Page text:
Shakespeare’s Sources

The books listed below are some of the sources used by William Shakespeare in the writing of his plays and poetry. Many of them are the actual editions that Shakespeare may have used; others are 17th century editions of books available to Shakespeare. Please note that this is not a comprehensive list of Shakespeare’s source material! The titles listed are ones held by ZSR Special Collections. Other sources may be available to you in reprints or in electronic formats.

  • A mirour for magistrates: being a true chronicle historie of the vntimely falles of such vnfortunate princes and men of note as haue happened since the first entrance of Brute into this iland, vntill this our latter age. Baldwin, William, ca. 1518-1563?. PR2199 .M5 1610. London: Imprinted by Felix Kyngston, 1610. “Newly enlarged with a last part, called A Winter nights Vision, being an addition of such tragedies, especially famous, as are exempted in the former historie, with a poem annexed, called Englands Eliza.”
  • The workes of Geffray Chaucer newly printed. Chaucer, Geoffrey, d. 1400. PR1850 1551w. London: Robert Toye, ca. 1551
  • Acts and monuments of matters most special and memorable, happening in the church, with a universal historie of the same. Foxe, John, 1516-1587. BR1600 .F62 1641. London: Printed for the Company of Stationers, 1641.
  • Chroniques de France, d’Angleterre, d’Escoce, d’Espaigne, de Bretaigne, de Gascongne, de Flandres et lieux circunuoisins. Froissart, Jean, 1338?-1410?. D113 .F77 1514. Paris: Guillaume Eustace, [1514]
  • Hecatommithi: overo, Cento novelle. Giraldi, Giambattista Cinzio, 1504-1573. PQ4624 .H4 1574. Vinegia: Appresso Enea de Alaris, [1574]. Main source for Othello
  • Chronicles of England, Scotlande, and Irelande. Holinshed, Raphael, d. 1580?. DA130 .H73 1577. London: Imprinted for Lucas Harrison, 1577.
  • The chronicles of England, Scotland and Ireland. Holinshed, Raphael, d. 1580? ; Hooker, John, 1526?-1601, ed. DA130 .H732 1587. London, 1587. The second edition of Holinshed’s Chronicles, published in 1587, was likely the one used by Shakespeare.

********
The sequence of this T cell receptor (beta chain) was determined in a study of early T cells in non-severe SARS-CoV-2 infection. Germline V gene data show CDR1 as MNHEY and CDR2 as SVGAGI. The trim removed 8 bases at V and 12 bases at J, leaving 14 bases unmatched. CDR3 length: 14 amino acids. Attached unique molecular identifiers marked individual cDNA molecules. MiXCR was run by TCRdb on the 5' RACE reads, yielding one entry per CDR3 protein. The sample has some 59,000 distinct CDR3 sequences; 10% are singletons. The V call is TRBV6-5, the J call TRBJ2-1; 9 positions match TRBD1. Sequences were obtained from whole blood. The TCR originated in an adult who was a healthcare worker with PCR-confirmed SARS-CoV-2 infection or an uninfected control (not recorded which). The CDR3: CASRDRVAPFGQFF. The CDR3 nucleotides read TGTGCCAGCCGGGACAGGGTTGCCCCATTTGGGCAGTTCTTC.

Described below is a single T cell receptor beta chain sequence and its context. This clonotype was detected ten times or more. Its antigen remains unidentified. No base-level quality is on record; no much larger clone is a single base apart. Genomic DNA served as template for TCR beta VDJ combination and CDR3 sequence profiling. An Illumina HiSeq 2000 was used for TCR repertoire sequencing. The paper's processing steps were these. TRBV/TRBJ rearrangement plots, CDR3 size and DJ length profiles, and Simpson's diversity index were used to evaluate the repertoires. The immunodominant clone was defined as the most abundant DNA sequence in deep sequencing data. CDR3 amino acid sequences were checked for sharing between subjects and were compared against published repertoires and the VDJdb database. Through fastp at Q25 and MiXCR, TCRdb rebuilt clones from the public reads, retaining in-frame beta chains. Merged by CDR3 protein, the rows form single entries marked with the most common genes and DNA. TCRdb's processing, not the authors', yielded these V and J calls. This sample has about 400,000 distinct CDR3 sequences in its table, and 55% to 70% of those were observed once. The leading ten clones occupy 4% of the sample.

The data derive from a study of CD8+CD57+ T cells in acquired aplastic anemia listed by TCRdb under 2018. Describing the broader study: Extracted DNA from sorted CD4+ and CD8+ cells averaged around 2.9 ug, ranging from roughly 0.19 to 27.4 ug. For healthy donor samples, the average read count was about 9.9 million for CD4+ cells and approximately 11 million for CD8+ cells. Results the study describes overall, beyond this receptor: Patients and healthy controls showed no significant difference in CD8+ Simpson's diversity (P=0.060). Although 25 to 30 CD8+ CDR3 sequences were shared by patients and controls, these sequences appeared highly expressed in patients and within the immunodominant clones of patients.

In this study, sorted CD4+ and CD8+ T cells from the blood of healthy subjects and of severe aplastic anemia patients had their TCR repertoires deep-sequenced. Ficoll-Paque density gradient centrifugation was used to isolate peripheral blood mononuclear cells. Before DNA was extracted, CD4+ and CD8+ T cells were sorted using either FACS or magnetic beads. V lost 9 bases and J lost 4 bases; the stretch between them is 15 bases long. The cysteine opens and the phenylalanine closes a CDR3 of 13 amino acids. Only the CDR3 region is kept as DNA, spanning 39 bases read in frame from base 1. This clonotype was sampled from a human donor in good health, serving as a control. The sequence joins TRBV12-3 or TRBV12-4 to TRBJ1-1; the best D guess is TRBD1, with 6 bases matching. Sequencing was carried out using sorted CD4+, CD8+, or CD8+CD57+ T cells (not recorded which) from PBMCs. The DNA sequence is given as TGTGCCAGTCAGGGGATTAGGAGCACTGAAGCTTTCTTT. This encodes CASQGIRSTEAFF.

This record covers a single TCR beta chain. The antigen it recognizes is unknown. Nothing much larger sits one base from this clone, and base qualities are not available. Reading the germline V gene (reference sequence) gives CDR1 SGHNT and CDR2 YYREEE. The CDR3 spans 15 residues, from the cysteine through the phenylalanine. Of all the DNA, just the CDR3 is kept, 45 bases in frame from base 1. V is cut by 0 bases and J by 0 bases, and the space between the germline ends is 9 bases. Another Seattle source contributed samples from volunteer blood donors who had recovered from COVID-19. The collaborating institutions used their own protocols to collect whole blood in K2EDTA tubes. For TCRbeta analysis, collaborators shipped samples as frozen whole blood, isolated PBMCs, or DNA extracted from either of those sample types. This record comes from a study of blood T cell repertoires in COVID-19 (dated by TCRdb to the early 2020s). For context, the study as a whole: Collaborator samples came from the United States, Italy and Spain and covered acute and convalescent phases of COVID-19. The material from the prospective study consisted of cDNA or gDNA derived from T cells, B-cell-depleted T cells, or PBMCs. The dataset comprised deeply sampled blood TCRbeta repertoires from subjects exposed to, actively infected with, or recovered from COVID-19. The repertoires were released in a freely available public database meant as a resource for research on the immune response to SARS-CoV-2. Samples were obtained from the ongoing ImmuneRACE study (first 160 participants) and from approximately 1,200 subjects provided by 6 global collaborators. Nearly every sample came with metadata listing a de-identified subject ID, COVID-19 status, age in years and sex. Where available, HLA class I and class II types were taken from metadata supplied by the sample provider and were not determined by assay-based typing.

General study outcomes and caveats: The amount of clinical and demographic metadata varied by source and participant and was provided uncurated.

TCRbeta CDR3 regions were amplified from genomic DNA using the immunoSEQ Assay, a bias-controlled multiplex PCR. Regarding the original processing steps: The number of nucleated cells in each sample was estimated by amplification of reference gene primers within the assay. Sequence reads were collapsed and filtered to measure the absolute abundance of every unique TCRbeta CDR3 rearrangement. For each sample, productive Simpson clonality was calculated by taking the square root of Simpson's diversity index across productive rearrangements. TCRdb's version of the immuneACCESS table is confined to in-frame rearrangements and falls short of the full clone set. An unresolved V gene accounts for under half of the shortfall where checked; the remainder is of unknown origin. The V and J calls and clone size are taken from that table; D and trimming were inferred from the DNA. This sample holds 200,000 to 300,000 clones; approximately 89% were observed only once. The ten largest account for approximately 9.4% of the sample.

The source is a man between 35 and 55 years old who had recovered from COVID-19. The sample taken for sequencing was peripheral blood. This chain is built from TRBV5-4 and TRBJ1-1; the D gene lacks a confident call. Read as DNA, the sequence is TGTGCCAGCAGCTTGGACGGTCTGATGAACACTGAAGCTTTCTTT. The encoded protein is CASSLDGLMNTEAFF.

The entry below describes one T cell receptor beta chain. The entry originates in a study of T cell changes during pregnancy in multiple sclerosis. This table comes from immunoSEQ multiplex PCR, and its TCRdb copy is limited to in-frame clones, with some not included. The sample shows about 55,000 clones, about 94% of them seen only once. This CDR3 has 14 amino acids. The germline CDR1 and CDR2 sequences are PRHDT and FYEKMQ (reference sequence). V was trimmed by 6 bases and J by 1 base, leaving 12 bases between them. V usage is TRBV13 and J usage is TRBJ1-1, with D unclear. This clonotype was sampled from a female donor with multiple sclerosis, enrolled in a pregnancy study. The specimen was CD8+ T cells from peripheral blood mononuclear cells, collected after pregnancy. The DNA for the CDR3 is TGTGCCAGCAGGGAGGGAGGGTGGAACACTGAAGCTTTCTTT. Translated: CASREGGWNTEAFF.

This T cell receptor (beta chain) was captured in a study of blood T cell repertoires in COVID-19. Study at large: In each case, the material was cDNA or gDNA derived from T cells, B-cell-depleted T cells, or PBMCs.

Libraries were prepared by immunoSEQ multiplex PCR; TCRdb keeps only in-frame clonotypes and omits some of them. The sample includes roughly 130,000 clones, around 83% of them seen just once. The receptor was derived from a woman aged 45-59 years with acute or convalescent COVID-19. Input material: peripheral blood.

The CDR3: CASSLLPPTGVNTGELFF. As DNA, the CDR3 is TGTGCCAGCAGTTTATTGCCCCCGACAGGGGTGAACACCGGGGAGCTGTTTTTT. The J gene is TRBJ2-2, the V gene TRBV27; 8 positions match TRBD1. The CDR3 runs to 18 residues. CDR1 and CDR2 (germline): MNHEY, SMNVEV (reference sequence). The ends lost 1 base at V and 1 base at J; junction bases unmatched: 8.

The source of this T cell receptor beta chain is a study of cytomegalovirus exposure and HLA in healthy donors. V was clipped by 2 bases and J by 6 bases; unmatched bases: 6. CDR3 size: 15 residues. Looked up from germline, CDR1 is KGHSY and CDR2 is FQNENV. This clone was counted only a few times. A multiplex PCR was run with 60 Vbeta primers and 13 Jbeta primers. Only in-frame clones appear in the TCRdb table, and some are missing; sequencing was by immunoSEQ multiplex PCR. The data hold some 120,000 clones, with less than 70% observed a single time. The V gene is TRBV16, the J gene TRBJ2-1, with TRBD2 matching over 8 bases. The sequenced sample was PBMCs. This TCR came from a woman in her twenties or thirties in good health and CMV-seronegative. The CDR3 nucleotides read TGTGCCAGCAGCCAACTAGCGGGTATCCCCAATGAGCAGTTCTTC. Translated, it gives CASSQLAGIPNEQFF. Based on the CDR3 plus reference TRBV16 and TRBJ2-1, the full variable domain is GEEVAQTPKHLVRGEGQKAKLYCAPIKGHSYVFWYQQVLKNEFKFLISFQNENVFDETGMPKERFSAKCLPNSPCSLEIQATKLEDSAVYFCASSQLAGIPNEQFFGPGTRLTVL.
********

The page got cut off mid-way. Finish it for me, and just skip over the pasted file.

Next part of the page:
• The Famous Tragedy of the Rich Ievv of Malta. Marlowe, Christopher, 1564-1593. PR2666 .A1 1633. London: Printed by I.B. for Nicholas Vavasour, 1633
  • Palace of pleasure. Painter, William, 1540?-1594. PR2327 .A1 1566. London: Thomas Marshe, 1566?. Source for Romeo and Juliet, Timon of Athens, Edward III, All’s Well That Ends Well
  • Three comedies: The braggart soldier, The Brothers Manaechmus, The haunted house. Plautus, Titus Maccius; tras. Erich Segal. New York: Harper & Row, c1969. The brothers Menaechmus (Menaechmi) was the main source for Shakespeare’s Comedy of Errors. Erich Segal, the translator of this edition, was author of the popular 1970s novel Love Story.
  • The lives of the noble Grecians and Romanes compared together by that graue learned philosopher and historiographer, Plutarke of Chaeronea. Plutarch; trans. Thomas North. DE7 .P55 1579. London: By Thomas Vautroullier and Iohn Wight, 1579. “Translated out of Greeke into French by Iames Amyot, Abbot of Bellozane, Bishop of Auxerre, one of the Kings priuy counsel, and great Amner of Fraunce, and out of French into Englishe by Thomas North.”
  • Ovid’s Metamorphosis Englished, mythologiz’d, and represented in figures. Sandys, George, 1578-1644. PA6522 .M2 S3 1632. Oxford: Iohn Lichfield, 1632.
  • The discoverie of witchcraft. Scot, Reginald, 1538?-1599. BF1565 .S4 1930. [London]: John Rodker, 1930. “The spelling … is that of the edition of 1584.”
  • The Faerie Qveene: disposed into twelue bookes, Fashioning XII. Morall vertues. Spenser, Edmund, 1552?-1599. PR2358 .A1 1596. London: Printed for VVilliam Ponsonbie, 1596.
  • The Bible, that is, the Holy Scriptures conteined in the Olde and New Testament. BS170 1599. London: By the Deputies of Christopher Barker, 1599. Known as the Geneva Bible, this translation was the most widely read English Bible of the 16th century.